Institut for Statskundskab

Gert Tinggaard Svendsen

Government intervention in green industries: lessons from the wind turbine and the organic food industries in Denmark

Publikation: Bidrag til tidsskrift/Konferencebidrag i tidsskrift /Bidrag til avisTidsskriftartikelForskningpeer review

  • Institut for Statskundskab
Government intervention in green infant industries may be justified as a strategy to increase the provision of public goods. How should government policies be designed to promote such industries? One way to analyse this question is to compare government intervention in green infant industries in which it has been successful with green infant industries in which it has been less successful. The Danish government has intervened intensively in the wind turbine industry and organic farming sector mainly for environmental reasons since 1992 and 1987 respectively, but with very different impacts. While the electricity market share of wind energy reached 20% in 2007, organic food consumption lags behind with a food market share of approximately 8.5% in 2007. This paper compares the packages of policy instruments applied in the two industrial sectors and assesses whether differences in instrument choice may explain the significant differences in market shares. It is demonstrated that government intervention in the wind turbine industry has emphasised the use of policy instruments designed to increase demand for wind energy, whereas organic farming policy has put more emphasis on instruments motivating farmers to increase supply. This may be an important factor explaining variance in growth. Finally, the paper analyses whether the lessons from government policy aimed at promoting the wind turbine industry can be transferred to organic farming policy.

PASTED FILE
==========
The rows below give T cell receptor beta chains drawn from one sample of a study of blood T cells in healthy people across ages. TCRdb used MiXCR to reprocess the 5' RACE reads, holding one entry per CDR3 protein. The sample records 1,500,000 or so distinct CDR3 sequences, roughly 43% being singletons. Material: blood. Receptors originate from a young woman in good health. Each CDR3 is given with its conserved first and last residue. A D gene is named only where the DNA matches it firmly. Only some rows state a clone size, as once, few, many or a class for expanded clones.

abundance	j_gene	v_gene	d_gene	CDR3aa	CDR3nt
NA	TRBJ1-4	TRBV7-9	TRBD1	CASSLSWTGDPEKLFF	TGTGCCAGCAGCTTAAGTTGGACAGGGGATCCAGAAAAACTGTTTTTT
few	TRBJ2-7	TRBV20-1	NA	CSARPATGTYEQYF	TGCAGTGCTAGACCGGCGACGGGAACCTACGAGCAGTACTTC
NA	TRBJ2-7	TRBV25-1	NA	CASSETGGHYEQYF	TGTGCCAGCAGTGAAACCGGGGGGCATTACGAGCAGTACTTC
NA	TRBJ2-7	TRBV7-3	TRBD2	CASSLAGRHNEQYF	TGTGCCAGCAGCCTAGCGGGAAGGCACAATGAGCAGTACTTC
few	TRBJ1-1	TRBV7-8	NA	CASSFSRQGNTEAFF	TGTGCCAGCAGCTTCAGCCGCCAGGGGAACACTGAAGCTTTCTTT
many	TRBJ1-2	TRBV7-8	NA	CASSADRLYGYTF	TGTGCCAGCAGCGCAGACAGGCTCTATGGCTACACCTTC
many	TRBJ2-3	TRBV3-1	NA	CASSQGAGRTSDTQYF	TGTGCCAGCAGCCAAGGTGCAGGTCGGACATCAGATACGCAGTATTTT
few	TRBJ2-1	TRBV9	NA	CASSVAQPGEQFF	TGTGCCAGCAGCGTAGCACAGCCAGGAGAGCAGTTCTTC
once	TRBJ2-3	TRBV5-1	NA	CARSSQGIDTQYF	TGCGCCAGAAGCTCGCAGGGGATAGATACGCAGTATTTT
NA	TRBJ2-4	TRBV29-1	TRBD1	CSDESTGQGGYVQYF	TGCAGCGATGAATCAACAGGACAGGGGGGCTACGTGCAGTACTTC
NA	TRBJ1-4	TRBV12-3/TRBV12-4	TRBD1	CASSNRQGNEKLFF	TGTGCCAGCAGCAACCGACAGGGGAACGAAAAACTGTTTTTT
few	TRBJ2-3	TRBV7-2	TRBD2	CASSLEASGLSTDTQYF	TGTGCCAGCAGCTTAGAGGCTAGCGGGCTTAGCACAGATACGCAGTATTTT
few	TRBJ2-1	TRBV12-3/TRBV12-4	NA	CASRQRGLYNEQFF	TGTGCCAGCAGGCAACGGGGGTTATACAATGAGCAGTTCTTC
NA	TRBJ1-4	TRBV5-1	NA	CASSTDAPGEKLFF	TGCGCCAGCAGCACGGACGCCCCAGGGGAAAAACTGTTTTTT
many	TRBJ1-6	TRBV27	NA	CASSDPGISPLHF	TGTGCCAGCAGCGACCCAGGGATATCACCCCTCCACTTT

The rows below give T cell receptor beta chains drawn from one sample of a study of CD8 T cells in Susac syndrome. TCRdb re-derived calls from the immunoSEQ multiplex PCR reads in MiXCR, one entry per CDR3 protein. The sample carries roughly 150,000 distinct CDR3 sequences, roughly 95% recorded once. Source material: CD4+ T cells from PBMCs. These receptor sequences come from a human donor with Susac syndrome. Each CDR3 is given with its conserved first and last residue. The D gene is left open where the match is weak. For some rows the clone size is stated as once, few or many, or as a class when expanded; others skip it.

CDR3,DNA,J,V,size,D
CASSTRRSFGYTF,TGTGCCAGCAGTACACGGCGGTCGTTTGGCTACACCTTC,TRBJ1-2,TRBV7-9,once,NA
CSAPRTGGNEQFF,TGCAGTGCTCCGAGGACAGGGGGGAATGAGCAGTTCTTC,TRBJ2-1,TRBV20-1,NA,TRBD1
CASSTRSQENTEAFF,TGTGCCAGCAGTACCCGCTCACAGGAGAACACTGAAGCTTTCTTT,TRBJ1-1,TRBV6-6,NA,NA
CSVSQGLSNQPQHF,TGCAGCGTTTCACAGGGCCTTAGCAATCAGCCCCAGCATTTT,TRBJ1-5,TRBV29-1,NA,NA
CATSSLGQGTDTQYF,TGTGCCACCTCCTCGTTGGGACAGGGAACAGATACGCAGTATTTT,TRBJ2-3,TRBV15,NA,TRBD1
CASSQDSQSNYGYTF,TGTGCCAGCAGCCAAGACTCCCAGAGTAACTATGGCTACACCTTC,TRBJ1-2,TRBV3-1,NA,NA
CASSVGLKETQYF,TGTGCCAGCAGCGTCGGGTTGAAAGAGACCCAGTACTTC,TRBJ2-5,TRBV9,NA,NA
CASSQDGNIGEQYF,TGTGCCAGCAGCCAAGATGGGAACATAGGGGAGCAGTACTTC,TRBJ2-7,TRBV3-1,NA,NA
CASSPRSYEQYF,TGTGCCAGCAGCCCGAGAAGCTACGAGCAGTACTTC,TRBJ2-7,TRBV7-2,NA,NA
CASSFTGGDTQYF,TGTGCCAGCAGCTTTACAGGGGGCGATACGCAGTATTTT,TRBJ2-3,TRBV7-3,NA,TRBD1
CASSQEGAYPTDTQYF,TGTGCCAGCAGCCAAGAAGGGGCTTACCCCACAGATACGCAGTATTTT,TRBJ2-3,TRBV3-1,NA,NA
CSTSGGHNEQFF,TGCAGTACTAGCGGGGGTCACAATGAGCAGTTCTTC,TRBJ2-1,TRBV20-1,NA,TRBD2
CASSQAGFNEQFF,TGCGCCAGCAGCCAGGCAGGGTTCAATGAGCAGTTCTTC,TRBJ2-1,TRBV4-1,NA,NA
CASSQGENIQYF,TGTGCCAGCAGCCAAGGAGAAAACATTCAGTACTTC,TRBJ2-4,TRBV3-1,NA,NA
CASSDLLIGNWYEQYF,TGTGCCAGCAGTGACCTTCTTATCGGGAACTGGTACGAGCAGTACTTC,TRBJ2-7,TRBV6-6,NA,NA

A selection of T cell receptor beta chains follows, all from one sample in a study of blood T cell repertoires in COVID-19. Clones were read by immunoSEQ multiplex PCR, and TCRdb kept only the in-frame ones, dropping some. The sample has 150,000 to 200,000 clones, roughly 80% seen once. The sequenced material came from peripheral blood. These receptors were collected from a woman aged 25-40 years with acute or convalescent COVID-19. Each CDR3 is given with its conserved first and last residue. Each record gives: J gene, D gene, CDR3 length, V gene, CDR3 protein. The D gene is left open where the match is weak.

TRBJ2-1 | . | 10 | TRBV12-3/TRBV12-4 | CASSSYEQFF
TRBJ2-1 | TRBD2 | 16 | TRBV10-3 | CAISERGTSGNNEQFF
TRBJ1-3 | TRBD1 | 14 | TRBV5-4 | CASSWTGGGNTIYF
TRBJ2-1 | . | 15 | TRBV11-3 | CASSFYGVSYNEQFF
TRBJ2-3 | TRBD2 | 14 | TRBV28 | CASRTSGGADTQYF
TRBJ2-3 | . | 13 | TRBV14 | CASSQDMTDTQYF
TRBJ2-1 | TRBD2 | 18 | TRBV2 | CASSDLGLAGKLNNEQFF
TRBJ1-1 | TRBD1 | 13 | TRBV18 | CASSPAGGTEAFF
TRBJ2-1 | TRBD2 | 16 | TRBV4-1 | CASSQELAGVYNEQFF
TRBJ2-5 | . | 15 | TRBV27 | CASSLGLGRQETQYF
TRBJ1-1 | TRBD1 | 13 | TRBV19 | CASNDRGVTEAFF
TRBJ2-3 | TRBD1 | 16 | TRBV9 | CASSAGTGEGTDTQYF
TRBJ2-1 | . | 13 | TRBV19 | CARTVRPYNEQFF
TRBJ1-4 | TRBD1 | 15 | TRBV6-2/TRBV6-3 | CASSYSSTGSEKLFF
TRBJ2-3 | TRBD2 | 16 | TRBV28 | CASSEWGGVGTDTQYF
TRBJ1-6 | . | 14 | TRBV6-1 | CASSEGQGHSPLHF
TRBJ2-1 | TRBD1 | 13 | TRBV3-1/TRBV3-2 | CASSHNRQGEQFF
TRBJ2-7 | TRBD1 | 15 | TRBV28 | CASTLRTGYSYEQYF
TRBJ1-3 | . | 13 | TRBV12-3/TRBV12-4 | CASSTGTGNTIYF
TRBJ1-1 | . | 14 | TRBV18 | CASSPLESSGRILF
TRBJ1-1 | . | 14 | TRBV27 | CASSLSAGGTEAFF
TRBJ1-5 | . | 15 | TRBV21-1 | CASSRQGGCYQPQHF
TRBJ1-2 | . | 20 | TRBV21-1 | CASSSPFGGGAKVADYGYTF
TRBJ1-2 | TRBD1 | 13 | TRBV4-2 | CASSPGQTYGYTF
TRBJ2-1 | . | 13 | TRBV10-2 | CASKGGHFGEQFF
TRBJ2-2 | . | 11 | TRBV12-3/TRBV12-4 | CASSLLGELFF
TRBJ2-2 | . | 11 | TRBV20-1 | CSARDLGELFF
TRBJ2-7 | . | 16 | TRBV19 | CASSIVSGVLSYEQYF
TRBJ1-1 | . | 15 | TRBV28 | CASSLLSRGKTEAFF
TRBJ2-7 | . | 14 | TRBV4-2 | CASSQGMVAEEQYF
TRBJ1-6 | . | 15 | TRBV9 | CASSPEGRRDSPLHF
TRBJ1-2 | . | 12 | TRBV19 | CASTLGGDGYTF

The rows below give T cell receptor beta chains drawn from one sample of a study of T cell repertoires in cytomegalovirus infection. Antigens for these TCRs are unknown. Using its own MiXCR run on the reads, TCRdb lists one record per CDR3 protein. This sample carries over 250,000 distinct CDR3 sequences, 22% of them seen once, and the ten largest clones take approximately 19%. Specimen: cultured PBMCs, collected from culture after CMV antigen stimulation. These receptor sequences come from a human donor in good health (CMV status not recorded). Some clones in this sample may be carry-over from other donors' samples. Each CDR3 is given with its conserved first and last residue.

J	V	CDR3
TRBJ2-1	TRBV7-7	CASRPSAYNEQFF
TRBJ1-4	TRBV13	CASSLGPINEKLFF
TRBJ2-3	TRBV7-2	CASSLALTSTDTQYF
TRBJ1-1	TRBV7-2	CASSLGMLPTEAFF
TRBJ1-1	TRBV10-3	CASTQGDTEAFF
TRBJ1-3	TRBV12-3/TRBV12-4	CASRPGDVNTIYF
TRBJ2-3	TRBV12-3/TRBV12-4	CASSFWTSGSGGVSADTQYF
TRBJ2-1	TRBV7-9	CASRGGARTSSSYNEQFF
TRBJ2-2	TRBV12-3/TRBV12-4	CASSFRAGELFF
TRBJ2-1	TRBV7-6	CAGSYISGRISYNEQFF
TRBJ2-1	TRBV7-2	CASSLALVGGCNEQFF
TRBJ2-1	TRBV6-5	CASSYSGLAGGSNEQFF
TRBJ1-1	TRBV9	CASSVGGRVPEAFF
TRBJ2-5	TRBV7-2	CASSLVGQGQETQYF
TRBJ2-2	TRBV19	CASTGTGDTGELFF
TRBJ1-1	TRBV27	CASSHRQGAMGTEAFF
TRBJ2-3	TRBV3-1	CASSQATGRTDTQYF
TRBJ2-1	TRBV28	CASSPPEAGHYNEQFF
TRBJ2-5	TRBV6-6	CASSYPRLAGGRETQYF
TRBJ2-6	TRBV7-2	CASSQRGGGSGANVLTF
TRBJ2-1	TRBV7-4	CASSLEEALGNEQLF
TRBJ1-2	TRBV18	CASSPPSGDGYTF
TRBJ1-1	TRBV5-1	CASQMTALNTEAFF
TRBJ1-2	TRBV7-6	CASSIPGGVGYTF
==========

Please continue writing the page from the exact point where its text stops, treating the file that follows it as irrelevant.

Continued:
OriginalsprogEngelsk
TidsskriftEnvironment, Development and Sustainability
Vol/bind13
Nummer2
Sider (fra-til)293-307
Antal sider15
ISSN1387-585X
DOI
StatusUdgivet - 2011

    Forskningsområder

  • policy instruments, policy impact, public goods, wind energy, organic farming, infant industries

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